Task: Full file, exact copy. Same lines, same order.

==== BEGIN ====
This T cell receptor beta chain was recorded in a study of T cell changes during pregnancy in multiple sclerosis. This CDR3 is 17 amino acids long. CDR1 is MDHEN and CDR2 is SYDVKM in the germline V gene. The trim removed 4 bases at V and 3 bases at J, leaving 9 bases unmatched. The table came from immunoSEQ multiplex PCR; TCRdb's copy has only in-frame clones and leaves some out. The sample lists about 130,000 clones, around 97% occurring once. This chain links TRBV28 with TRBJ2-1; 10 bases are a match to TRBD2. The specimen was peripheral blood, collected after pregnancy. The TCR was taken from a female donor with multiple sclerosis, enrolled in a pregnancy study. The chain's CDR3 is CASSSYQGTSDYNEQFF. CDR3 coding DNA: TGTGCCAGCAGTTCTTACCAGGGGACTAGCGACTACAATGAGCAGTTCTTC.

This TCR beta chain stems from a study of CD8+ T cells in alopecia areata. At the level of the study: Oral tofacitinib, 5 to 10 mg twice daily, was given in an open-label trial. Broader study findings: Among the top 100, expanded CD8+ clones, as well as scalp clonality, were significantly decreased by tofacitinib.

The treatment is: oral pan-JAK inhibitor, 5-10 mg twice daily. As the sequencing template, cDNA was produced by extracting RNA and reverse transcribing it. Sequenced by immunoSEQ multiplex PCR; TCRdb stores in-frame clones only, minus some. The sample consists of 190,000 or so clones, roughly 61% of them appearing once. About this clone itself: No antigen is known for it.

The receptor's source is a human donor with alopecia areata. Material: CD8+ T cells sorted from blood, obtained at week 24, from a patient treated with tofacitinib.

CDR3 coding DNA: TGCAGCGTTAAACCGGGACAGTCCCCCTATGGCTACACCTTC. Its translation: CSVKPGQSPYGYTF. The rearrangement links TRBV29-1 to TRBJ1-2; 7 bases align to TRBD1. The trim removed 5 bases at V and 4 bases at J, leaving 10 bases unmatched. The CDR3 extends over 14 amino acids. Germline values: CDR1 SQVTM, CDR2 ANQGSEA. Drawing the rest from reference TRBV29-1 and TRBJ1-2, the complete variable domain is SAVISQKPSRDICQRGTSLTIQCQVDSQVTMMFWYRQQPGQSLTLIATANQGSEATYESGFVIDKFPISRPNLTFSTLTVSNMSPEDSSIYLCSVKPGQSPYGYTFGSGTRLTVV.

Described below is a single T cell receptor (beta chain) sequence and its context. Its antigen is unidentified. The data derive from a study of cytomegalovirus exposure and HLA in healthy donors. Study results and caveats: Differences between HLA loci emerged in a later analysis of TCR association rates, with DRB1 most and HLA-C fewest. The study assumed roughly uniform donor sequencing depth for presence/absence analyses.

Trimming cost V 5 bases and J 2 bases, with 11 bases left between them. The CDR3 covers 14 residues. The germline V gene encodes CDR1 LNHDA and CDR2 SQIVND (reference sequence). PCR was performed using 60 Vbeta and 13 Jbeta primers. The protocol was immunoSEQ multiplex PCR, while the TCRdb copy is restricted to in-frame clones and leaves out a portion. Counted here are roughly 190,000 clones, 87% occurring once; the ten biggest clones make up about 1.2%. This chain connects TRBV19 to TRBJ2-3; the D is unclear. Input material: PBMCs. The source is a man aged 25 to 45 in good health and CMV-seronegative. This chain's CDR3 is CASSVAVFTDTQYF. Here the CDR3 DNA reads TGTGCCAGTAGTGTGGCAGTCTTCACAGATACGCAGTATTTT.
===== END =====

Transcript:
This T cell receptor beta chain was recorded in a study of T cell changes during pregnancy in multiple sclerosis. This CDR3 is 17 amino acids long. CDR1 is MDHEN and CDR2 is SYDVKM in the germline V gene. The trim removed 4 bases at V and 3 bases at J, leaving 9 bases unmatched. The table came from immunoSEQ multiplex PCR; TCRdb's copy has only in-frame clones and leaves some out. The sample lists about 130,000 clones, around 97% occurring once. This chain links TRBV28 with TRBJ2-1; 10 bases are a match to TRBD2. The specimen was peripheral blood, collected after pregnancy. The TCR was taken from a female donor with multiple sclerosis, enrolled in a pregnancy study. The chain's CDR3 is CASSSYQGTSDYNEQFF. CDR3 coding DNA: TGTGCCAGCAGTTCTTACCAGGGGACTAGCGACTACAATGAGCAGTTCTTC.

This TCR beta chain stems from a study of CD8+ T cells in alopecia areata. At the level of the study: Oral tofacitinib, 5 to 10 mg twice daily, was given in an open-label trial. Broader study findings: Among the top 100, expanded CD8+ clones, as well as scalp clonality, were significantly decreased by tofacitinib.

The treatment is: oral pan-JAK inhibitor, 5-10 mg twice daily. As the sequencing template, cDNA was produced by extracting RNA and reverse transcribing it. Sequenced by immunoSEQ multiplex PCR; TCRdb stores in-frame clones only, minus some. The sample consists of 190,000 or so clones, roughly 61% of them appearing once. About this clone itself: No antigen is known for it.

The receptor's source is a human donor with alopecia areata. Material: CD8+ T cells sorted from blood, obtained at week 24, from a patient treated with tofacitinib.

CDR3 coding DNA: TGCAGCGTTAAACCGGGACAGTCCCCCTATGGCTACACCTTC. Its translation: CSVKPGQSPYGYTF. The rearrangement links TRBV29-1 to TRBJ1-2; 7 bases align to TRBD1. The trim removed 5 bases at V and 4 bases at J, leaving 10 bases unmatched. The CDR3 extends over 14 amino acids. Germline values: CDR1 SQVTM, CDR2 ANQGSEA. Drawing the rest from reference TRBV29-1 and TRBJ1-2, the complete variable domain is SAVISQKPSRDICQRGTSLTIQCQVDSQVTMMFWYRQQPGQSLTLIATANQGSEATYESGFVIDKFPISRPNLTFSTLTVSNMSPEDSSIYLCSVKPGQSPYGYTFGSGTRLTVV.

Described below is a single T cell receptor (beta chain) sequence and its context. Its antigen is unidentified. The data derive from a study of cytomegalovirus exposure and HLA in healthy donors. Study results and caveats: Differences between HLA loci emerged in a later analysis of TCR association rates, with DRB1 most and HLA-C fewest. The study assumed roughly uniform donor sequencing depth for presence/absence analyses.

Trimming cost V 5 bases and J 2 bases, with 11 bases left between them. The CDR3 covers 14 residues. The germline V gene encodes CDR1 LNHDA and CDR2 SQIVND (reference sequence). PCR was performed using 60 Vbeta and 13 Jbeta primers. The protocol was immunoSEQ multiplex PCR, while the TCRdb copy is restricted to in-frame clones and leaves out a portion. Counted here are roughly 190,000 clones, 87% occurring once; the ten biggest clones make up about 1.2%. This chain connects TRBV19 to TRBJ2-3; the D is unclear. Input material: PBMCs. The source is a man aged 25 to 45 in good health and CMV-seronegative. This chain's CDR3 is CASSVAVFTDTQYF. Here the CDR3 DNA reads TGTGCCAGTAGTGTGGCAGTCTTCACAGATACGCAGTATTTT.